Steel Markets

AGC: Construction Industry Boosts Jobs, Wages in February

Written by David Schollaert

The U.S. construction sector added 60,000 new workers to payrolls in February, while hourly wages climbed at the steepest pace in nearly 40 years, reports the Associated General Contractors of America (AGC) in its latest analysis of government data.

“All segments of construction added workers in February,” said Ken Simonson, AGC’s chief economist. “However, filling positions remains a struggle, as pay is rising even faster in other sectors.”

Average hourly earnings for “production and nonsupervisory employees” – largely hourly craft workers, in the case of construction – increased 6% year on year, the steepest 12-month increase since December 1982, Simonson said.

The industry average of $31.62 per hour for such workers exceeded the private sector average by 17%, the economist pointed out. Nevertheless, the average for the entire private sector climbed even more in February – by 6.7% year-over-year – and the competition for workers has intensified as other industries offer working conditions that are not possible in construction, such as flexible hours or work from home.

AGC Constr.Emp Feb22

Employment rose at all types of construction firms in February. Nonresidential construction firms added 29,400 employees: including 19,900 specialty trade contractors, 7,300 at heavy and civil engineering construction firms, and 2,200 working for general building contractors. Employment in residential construction rose by 31,000 workers, including 24,300 at specialty trade contractors and 6,700 employed by homebuilders and multifamily general contractors.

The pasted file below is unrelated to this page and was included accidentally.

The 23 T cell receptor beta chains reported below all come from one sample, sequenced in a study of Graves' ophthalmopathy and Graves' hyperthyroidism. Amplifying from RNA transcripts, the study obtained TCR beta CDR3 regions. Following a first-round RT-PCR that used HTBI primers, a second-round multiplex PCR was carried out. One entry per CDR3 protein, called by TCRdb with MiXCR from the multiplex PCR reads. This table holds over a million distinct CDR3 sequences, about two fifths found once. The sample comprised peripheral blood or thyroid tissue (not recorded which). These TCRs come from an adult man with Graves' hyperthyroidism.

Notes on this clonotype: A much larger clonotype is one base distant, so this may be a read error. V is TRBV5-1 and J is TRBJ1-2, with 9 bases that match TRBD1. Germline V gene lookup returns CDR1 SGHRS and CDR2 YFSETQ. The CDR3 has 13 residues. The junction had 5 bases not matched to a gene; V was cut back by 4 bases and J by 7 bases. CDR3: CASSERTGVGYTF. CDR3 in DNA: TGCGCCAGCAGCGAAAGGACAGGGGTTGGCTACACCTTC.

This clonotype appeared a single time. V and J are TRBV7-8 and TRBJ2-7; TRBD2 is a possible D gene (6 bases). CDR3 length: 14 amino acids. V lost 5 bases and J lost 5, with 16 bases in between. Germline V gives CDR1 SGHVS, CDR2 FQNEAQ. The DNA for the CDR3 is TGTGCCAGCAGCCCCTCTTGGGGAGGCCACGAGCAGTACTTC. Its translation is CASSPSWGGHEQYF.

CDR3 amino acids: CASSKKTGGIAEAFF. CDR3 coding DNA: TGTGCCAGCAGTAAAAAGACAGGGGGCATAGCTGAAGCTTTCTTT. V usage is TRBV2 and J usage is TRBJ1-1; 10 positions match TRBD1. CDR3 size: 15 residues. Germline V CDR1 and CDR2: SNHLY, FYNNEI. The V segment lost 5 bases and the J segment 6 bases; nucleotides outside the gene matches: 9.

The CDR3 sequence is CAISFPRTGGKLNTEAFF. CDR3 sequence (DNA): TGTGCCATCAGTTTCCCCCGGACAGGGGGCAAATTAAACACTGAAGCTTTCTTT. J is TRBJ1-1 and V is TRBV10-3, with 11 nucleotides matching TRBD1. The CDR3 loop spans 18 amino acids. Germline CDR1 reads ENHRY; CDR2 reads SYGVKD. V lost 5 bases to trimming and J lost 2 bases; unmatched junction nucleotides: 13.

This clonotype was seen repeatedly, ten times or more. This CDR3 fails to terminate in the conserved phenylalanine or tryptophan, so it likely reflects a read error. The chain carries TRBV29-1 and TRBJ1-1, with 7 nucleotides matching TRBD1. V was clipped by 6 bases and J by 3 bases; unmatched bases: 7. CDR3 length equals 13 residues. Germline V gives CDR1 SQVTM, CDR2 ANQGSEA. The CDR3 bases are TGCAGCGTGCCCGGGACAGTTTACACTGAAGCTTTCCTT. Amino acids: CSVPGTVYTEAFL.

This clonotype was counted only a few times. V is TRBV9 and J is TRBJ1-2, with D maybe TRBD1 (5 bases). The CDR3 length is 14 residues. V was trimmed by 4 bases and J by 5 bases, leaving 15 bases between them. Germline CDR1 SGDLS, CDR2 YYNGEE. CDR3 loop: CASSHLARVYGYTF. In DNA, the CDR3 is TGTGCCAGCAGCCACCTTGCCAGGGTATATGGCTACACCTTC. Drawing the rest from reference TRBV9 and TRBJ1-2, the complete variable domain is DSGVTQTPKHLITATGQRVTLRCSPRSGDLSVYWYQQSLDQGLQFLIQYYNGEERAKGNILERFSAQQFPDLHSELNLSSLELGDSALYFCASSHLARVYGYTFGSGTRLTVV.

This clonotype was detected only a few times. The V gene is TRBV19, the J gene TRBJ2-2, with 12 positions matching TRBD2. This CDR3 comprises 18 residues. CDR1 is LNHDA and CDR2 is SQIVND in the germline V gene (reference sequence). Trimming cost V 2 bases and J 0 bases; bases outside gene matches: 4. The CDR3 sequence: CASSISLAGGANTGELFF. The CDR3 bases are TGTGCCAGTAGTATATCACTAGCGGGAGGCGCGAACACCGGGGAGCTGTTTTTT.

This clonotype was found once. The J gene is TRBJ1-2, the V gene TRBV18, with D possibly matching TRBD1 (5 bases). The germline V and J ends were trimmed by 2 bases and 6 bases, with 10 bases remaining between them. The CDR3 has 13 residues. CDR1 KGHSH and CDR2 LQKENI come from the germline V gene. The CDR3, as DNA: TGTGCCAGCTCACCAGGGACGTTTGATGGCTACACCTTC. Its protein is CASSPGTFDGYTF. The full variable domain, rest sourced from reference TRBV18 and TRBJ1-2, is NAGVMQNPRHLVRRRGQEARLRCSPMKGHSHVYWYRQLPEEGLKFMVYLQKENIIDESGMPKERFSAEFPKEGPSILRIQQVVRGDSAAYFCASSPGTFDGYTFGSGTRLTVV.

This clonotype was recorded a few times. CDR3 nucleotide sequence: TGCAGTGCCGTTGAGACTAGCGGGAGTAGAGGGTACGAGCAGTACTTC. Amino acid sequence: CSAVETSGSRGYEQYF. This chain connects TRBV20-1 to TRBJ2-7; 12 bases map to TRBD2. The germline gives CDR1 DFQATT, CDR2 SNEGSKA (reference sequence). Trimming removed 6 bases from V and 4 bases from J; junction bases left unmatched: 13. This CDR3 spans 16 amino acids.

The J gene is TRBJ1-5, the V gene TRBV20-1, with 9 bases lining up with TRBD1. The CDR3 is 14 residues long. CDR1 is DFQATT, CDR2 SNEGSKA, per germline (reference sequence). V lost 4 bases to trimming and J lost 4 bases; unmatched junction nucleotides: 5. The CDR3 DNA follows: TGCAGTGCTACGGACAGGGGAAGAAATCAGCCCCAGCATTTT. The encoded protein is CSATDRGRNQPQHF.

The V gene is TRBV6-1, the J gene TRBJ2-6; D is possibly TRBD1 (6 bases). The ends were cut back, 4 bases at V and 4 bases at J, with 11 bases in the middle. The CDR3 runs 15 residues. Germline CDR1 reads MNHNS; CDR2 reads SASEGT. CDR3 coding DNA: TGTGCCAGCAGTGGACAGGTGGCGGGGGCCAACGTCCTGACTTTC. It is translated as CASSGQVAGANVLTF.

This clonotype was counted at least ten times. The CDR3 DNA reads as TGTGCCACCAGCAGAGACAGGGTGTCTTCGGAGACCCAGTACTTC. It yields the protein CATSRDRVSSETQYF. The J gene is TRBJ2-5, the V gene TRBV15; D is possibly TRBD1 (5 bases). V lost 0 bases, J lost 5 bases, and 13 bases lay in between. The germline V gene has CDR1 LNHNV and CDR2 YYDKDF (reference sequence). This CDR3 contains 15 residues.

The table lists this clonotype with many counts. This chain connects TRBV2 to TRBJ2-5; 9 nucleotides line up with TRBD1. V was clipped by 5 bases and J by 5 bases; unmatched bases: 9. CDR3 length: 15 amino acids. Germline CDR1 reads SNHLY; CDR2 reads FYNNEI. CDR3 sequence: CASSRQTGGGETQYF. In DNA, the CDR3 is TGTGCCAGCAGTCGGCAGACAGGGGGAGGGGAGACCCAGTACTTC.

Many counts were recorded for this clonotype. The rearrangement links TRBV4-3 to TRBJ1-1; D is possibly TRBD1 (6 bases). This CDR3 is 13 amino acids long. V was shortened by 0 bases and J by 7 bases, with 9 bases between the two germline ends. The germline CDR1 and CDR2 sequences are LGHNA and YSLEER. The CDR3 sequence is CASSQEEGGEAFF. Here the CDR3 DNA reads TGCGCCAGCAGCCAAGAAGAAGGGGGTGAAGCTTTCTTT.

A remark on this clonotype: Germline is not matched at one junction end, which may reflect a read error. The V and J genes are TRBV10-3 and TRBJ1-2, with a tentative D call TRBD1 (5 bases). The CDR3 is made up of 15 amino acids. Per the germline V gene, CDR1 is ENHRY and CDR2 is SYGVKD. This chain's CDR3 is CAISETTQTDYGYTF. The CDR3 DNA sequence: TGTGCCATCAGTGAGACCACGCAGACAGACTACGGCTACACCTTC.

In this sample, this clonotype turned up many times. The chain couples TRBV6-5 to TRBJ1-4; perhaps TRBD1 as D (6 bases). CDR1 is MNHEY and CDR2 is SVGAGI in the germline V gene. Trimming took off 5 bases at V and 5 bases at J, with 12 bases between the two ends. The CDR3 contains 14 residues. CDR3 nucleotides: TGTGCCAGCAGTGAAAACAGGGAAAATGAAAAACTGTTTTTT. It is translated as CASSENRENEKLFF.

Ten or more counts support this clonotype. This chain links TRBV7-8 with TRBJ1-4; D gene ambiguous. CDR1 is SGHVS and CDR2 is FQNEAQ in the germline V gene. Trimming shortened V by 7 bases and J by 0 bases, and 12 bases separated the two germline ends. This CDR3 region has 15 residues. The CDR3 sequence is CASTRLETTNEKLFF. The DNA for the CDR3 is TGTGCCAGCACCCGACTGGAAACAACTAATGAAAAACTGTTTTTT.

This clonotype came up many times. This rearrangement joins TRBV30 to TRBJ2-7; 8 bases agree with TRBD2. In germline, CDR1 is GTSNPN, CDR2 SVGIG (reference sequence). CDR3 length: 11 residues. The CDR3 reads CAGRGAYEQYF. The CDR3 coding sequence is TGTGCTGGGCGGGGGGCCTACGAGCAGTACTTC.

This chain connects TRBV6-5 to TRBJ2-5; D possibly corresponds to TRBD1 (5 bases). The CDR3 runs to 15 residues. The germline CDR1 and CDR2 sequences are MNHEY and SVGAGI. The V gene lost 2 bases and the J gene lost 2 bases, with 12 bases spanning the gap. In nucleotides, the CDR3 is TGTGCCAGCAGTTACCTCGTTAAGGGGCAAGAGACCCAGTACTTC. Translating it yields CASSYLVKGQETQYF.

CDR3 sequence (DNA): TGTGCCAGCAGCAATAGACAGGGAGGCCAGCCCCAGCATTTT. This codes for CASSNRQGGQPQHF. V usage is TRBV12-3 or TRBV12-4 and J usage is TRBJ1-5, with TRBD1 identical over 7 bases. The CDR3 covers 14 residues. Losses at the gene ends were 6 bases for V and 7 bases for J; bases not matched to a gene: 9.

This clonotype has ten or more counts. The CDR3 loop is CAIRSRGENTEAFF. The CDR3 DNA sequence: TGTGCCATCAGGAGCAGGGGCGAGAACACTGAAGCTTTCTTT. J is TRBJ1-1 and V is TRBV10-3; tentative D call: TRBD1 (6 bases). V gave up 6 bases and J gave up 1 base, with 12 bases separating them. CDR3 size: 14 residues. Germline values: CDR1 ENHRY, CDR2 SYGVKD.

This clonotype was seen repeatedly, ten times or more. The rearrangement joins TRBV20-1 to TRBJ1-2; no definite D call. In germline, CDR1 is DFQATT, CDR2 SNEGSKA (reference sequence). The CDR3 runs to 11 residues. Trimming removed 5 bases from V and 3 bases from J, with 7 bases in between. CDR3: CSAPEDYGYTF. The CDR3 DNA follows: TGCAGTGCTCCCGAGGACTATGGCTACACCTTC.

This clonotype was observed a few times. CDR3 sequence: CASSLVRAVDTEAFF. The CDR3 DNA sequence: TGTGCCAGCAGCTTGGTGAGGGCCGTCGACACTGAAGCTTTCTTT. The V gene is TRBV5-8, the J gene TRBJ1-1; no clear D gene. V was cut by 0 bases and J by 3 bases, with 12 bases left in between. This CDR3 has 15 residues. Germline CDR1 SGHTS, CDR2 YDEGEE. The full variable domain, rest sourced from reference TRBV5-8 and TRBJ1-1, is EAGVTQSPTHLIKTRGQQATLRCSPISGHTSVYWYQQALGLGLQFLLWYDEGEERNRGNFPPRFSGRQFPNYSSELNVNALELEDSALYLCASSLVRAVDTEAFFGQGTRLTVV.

The number of unemployed jobseekers with construction experience shrank by 26% over the past year to 677,000 last month. Simonson said the decline is further evidence that the industry will have a hard time filling positions with experienced workers.

The industry will need to hire hundreds of thousands of additional workers in each of the next several years to complete projects that will be funded by the infrastructure bill, said AGC, as well as to satisfy the continuing demand for homebuilding and private nonresidential structures.

AGC urged officials in Washington to boost support for career training and education to enable more workers to pursue high-paying construction careers and to support a wider range of apprenticeship and training opportunities.

“Construction firms are doing all they can to add employees and pay them well,” said Stephen Sandherr, AGC’s CEO. “But there are not likely to be enough workers to meet demand unless officials in Washington act now to prepare more jobseekers for these opportunities.”

By David Schollaert,

David Schollaert

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